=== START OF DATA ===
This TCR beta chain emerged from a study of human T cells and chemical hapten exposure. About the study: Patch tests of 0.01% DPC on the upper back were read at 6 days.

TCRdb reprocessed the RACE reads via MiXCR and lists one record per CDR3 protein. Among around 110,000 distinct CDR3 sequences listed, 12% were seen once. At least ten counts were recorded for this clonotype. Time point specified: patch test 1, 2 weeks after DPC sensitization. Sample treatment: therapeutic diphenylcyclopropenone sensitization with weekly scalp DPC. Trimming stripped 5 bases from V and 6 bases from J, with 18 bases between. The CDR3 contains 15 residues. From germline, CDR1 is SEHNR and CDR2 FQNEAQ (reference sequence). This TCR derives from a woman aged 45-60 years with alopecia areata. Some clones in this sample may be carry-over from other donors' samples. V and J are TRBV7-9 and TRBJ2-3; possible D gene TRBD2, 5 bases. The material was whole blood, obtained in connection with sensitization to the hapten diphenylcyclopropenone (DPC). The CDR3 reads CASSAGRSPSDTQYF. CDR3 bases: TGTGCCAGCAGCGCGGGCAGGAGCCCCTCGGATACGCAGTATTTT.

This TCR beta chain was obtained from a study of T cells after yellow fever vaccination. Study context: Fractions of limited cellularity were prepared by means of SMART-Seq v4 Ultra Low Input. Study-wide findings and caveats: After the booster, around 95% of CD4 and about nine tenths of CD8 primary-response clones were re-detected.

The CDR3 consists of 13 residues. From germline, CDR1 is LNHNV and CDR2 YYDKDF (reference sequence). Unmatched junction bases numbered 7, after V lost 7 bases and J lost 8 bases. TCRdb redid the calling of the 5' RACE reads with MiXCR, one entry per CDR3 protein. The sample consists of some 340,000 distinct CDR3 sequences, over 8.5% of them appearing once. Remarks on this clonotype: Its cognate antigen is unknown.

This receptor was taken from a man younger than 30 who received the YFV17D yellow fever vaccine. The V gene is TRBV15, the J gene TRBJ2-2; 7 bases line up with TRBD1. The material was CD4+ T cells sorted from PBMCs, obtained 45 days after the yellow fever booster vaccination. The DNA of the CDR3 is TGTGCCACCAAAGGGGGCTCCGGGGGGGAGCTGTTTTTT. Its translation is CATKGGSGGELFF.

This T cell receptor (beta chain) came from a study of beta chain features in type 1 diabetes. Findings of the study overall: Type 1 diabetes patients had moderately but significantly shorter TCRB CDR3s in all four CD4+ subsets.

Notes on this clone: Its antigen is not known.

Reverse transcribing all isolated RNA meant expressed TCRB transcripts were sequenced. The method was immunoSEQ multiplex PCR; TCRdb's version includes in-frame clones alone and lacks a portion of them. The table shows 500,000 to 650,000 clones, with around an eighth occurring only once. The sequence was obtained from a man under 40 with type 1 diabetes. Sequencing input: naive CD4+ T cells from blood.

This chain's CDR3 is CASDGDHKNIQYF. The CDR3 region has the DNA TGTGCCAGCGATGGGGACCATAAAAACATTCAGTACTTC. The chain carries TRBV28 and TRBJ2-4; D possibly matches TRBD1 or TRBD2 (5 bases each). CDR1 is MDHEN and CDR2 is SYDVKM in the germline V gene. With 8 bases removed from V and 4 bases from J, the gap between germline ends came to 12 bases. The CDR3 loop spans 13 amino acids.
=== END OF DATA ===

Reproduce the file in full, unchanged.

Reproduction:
This TCR beta chain emerged from a study of human T cells and chemical hapten exposure. About the study: Patch tests of 0.01% DPC on the upper back were read at 6 days.

TCRdb reprocessed the RACE reads via MiXCR and lists one record per CDR3 protein. Among around 110,000 distinct CDR3 sequences listed, 12% were seen once. At least ten counts were recorded for this clonotype. Time point specified: patch test 1, 2 weeks after DPC sensitization. Sample treatment: therapeutic diphenylcyclopropenone sensitization with weekly scalp DPC. Trimming stripped 5 bases from V and 6 bases from J, with 18 bases between. The CDR3 contains 15 residues. From germline, CDR1 is SEHNR and CDR2 FQNEAQ (reference sequence). This TCR derives from a woman aged 45-60 years with alopecia areata. Some clones in this sample may be carry-over from other donors' samples. V and J are TRBV7-9 and TRBJ2-3; possible D gene TRBD2, 5 bases. The material was whole blood, obtained in connection with sensitization to the hapten diphenylcyclopropenone (DPC). The CDR3 reads CASSAGRSPSDTQYF. CDR3 bases: TGTGCCAGCAGCGCGGGCAGGAGCCCCTCGGATACGCAGTATTTT.

This TCR beta chain was obtained from a study of T cells after yellow fever vaccination. Study context: Fractions of limited cellularity were prepared by means of SMART-Seq v4 Ultra Low Input. Study-wide findings and caveats: After the booster, around 95% of CD4 and about nine tenths of CD8 primary-response clones were re-detected.

The CDR3 consists of 13 residues. From germline, CDR1 is LNHNV and CDR2 YYDKDF (reference sequence). Unmatched junction bases numbered 7, after V lost 7 bases and J lost 8 bases. TCRdb redid the calling of the 5' RACE reads with MiXCR, one entry per CDR3 protein. The sample consists of some 340,000 distinct CDR3 sequences, over 8.5% of them appearing once. Remarks on this clonotype: Its cognate antigen is unknown.

This receptor was taken from a man younger than 30 who received the YFV17D yellow fever vaccine. The V gene is TRBV15, the J gene TRBJ2-2; 7 bases line up with TRBD1. The material was CD4+ T cells sorted from PBMCs, obtained 45 days after the yellow fever booster vaccination. The DNA of the CDR3 is TGTGCCACCAAAGGGGGCTCCGGGGGGGAGCTGTTTTTT. Its translation is CATKGGSGGELFF.

This T cell receptor (beta chain) came from a study of beta chain features in type 1 diabetes. Findings of the study overall: Type 1 diabetes patients had moderately but significantly shorter TCRB CDR3s in all four CD4+ subsets.

Notes on this clone: Its antigen is not known.

Reverse transcribing all isolated RNA meant expressed TCRB transcripts were sequenced. The method was immunoSEQ multiplex PCR; TCRdb's version includes in-frame clones alone and lacks a portion of them. The table shows 500,000 to 650,000 clones, with around an eighth occurring only once. The sequence was obtained from a man under 40 with type 1 diabetes. Sequencing input: naive CD4+ T cells from blood.

This chain's CDR3 is CASDGDHKNIQYF. The CDR3 region has the DNA TGTGCCAGCGATGGGGACCATAAAAACATTCAGTACTTC. The chain carries TRBV28 and TRBJ2-4; D possibly matches TRBD1 or TRBD2 (5 bases each). CDR1 is MDHEN and CDR2 is SYDVKM in the germline V gene. With 8 bases removed from V and 4 bases from J, the gap between germline ends came to 12 bases. The CDR3 loop spans 13 amino acids.